With more than 25 percent of the country made up of protected lush land and pristine coastal areas, Dominican Republic has seen steady interest in its ecotourism offerings in recent years. The spring season becomes particularly popular with nature-minded travelers with the arrival of 3.000-5.000 humpback whales.
Dominican Republic’s natural beauty makes it a unique and special place to visit. Tourists will find that the list of things to do is plentiful. The world-renowned whale-watching opportunities are only one of many attractions that fulfill the desires of guests wanting to fully immerse themselves in environment, wildlife and culture.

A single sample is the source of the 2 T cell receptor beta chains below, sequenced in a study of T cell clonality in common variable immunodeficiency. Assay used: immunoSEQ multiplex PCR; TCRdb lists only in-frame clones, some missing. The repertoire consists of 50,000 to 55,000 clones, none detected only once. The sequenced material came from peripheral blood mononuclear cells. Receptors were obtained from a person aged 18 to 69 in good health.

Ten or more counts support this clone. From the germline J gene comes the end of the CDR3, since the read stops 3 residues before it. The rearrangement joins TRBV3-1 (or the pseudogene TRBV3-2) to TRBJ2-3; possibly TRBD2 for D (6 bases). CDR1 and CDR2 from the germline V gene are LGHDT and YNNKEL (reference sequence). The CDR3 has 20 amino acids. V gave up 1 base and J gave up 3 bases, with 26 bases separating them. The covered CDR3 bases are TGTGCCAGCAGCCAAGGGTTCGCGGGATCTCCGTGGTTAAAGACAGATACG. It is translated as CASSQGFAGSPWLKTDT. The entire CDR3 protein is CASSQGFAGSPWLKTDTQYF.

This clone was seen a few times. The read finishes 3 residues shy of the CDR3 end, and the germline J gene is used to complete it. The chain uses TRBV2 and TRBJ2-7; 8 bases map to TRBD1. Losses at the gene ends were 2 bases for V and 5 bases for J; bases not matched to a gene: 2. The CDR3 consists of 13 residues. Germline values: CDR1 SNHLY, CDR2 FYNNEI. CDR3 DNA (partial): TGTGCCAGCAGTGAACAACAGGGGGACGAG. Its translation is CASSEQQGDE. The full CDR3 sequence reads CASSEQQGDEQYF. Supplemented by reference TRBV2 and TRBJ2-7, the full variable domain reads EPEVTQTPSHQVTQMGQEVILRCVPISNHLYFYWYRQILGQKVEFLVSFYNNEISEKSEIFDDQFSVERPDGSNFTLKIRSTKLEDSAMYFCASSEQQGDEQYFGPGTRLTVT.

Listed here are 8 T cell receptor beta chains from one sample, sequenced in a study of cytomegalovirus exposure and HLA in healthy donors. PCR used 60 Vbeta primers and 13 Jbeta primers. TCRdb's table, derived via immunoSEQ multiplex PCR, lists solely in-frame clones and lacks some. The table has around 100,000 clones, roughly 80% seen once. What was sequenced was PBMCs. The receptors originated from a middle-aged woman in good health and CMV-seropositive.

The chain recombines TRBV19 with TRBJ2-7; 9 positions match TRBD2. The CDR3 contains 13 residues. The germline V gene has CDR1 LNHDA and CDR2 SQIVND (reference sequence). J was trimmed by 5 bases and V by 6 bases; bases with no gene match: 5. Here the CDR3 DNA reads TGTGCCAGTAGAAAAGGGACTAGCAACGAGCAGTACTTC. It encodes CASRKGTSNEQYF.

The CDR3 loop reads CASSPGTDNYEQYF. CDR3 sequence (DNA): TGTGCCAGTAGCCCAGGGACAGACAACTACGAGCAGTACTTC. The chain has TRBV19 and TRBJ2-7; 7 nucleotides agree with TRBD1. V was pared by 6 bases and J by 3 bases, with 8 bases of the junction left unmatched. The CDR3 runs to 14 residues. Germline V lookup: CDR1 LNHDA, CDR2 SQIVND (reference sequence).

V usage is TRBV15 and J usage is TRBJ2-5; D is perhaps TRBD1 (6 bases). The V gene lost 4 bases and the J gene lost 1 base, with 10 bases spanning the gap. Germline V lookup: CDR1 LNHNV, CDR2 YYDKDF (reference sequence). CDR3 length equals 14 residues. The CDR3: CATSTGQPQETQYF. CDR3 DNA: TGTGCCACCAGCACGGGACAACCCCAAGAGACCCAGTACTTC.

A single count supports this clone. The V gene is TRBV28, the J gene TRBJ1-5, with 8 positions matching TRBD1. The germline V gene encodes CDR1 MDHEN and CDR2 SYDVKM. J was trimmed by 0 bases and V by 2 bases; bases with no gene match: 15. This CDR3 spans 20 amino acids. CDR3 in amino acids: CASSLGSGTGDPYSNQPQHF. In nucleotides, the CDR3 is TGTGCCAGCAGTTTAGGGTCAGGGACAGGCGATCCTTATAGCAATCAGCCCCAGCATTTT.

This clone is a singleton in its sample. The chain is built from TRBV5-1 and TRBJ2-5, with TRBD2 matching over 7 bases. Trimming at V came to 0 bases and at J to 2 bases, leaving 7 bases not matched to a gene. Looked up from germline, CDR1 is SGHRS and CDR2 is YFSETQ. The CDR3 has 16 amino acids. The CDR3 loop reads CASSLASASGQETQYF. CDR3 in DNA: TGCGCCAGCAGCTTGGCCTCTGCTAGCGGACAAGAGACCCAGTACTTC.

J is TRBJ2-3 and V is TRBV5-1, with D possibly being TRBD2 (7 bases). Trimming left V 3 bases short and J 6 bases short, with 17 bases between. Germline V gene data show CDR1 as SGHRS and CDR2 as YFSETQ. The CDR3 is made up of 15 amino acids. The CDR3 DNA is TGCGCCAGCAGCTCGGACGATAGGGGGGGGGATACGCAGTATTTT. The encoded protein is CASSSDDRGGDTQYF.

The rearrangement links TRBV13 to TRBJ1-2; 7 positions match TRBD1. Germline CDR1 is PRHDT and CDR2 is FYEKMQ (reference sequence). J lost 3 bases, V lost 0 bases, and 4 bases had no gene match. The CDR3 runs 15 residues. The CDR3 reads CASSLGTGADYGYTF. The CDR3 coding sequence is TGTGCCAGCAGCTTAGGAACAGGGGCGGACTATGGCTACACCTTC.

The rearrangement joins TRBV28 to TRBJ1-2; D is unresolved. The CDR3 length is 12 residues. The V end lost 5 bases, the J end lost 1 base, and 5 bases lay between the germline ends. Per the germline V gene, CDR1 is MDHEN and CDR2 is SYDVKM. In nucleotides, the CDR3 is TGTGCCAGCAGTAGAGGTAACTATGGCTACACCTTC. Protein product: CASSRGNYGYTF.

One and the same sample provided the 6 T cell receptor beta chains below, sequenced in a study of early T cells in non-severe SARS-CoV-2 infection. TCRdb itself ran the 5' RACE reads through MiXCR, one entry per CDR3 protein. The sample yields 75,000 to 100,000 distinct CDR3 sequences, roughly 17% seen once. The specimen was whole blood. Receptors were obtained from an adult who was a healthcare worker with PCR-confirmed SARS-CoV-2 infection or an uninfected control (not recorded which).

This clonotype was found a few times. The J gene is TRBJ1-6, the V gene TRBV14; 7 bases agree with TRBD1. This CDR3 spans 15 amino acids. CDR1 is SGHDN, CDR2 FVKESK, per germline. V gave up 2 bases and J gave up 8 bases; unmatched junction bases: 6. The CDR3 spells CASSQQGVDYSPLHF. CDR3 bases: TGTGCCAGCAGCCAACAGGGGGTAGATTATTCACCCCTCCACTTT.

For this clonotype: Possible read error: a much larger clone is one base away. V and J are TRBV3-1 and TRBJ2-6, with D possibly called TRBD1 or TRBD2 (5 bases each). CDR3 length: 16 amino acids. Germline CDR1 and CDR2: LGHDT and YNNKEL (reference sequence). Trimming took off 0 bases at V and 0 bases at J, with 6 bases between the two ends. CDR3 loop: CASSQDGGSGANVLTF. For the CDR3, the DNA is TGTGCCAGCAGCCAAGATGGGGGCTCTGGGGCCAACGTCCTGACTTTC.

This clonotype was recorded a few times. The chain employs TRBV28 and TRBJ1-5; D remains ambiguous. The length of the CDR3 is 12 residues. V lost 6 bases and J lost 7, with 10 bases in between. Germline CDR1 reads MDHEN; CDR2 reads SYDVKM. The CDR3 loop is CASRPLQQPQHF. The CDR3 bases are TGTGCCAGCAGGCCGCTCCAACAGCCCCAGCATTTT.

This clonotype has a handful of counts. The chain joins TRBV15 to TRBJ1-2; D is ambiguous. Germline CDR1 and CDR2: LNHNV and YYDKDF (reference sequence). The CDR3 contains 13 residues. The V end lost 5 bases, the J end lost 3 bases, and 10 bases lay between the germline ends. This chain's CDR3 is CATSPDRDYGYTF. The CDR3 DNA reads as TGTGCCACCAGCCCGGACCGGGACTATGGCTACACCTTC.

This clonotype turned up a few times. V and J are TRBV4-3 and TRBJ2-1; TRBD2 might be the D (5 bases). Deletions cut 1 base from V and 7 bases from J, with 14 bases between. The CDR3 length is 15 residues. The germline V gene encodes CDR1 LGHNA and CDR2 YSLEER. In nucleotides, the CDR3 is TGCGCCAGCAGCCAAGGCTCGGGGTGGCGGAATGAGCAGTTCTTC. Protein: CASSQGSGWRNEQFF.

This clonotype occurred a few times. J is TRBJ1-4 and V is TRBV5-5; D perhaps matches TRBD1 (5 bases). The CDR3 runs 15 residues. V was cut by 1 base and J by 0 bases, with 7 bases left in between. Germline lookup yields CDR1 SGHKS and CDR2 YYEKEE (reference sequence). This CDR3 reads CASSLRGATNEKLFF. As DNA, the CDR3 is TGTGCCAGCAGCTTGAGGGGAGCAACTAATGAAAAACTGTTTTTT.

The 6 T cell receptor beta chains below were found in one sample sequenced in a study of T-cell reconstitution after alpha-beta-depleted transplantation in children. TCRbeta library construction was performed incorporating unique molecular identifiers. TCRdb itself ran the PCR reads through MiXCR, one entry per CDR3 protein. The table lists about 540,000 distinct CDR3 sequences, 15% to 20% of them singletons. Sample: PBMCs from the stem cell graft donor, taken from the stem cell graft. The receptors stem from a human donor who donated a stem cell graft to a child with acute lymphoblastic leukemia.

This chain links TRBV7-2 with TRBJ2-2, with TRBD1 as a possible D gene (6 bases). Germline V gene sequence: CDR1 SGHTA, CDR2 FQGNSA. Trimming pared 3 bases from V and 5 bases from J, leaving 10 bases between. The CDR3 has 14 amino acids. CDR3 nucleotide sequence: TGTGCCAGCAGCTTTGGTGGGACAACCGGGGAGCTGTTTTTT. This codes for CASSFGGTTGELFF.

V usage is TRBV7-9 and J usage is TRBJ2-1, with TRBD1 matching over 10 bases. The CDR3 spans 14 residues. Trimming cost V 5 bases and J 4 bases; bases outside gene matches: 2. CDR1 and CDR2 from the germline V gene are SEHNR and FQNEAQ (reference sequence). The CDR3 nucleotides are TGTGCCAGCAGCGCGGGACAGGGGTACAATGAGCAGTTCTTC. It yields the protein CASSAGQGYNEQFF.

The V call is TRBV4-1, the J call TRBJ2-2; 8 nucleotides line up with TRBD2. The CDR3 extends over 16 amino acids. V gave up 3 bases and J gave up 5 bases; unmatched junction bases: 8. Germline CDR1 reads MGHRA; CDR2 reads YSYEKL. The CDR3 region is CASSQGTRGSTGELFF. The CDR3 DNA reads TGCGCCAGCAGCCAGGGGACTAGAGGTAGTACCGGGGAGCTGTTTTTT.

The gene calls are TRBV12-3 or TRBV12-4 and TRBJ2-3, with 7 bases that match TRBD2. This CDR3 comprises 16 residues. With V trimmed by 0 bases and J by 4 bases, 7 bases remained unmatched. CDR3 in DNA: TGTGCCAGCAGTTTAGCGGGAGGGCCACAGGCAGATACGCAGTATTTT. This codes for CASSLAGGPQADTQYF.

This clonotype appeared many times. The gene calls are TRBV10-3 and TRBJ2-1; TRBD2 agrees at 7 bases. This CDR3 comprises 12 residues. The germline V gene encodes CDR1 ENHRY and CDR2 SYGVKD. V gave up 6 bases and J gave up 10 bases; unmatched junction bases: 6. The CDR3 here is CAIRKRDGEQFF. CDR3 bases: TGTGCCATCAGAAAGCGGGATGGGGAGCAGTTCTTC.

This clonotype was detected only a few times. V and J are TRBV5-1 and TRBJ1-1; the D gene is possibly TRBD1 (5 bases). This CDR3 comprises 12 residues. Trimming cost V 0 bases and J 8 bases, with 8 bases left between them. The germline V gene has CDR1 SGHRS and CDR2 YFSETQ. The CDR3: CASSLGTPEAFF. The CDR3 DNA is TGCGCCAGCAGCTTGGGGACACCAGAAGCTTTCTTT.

Just like the thousands of guests that visit Dominican Republic every year, humpback whales migrate to Samaná Bay in search of warmer temperatures. Whales visit the bay annually because they can comfortably mate and nurse newborn calves.
The whale season lasts from mid-January until late March when the whales return back to their habitats – until then, there’s no better time or place to experience and watch the largest mammal on earth from just a few distance away.
Saona Island is part of the Cotubanamá National Park (formerly the National Park of the East). It is an island within another island, becoming protected areas since September 1975, because it contains exuberant masses of forests, mangroves, coastal areas and beaches. One of the biggest attractions of this island is the natural pool, which is not a meter deep and you can see fish and starfish.
On the island there are about 572 species of flora, sea turtles, parrots, gulls and in the marshes and lagoons predominate mangrove species of Neotropics. Some of these species are in danger of extinction and it is also a safe way area for whales, which are also endangered.